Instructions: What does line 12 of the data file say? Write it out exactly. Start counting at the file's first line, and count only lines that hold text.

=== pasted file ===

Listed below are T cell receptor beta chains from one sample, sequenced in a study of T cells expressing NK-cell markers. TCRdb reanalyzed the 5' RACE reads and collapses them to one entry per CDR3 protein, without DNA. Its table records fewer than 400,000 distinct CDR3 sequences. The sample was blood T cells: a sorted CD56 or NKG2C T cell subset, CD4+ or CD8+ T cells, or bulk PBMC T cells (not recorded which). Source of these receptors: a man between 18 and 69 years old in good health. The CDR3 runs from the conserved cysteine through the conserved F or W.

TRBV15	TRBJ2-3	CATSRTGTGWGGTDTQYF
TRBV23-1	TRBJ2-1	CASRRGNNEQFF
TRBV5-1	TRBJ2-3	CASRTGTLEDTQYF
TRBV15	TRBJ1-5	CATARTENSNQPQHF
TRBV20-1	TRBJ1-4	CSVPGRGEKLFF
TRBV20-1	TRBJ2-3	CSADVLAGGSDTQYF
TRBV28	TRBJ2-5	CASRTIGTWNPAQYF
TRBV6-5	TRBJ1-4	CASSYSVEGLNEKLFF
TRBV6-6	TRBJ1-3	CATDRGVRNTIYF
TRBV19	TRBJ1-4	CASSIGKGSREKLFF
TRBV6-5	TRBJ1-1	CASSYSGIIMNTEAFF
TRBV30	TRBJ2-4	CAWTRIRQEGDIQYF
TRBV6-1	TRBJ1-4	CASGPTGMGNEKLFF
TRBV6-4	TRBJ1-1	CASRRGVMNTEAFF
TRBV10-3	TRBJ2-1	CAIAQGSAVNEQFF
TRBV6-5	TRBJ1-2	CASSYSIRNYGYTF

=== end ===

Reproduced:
TRBV6-5	TRBJ1-1	CASSYSGIIMNTEAFF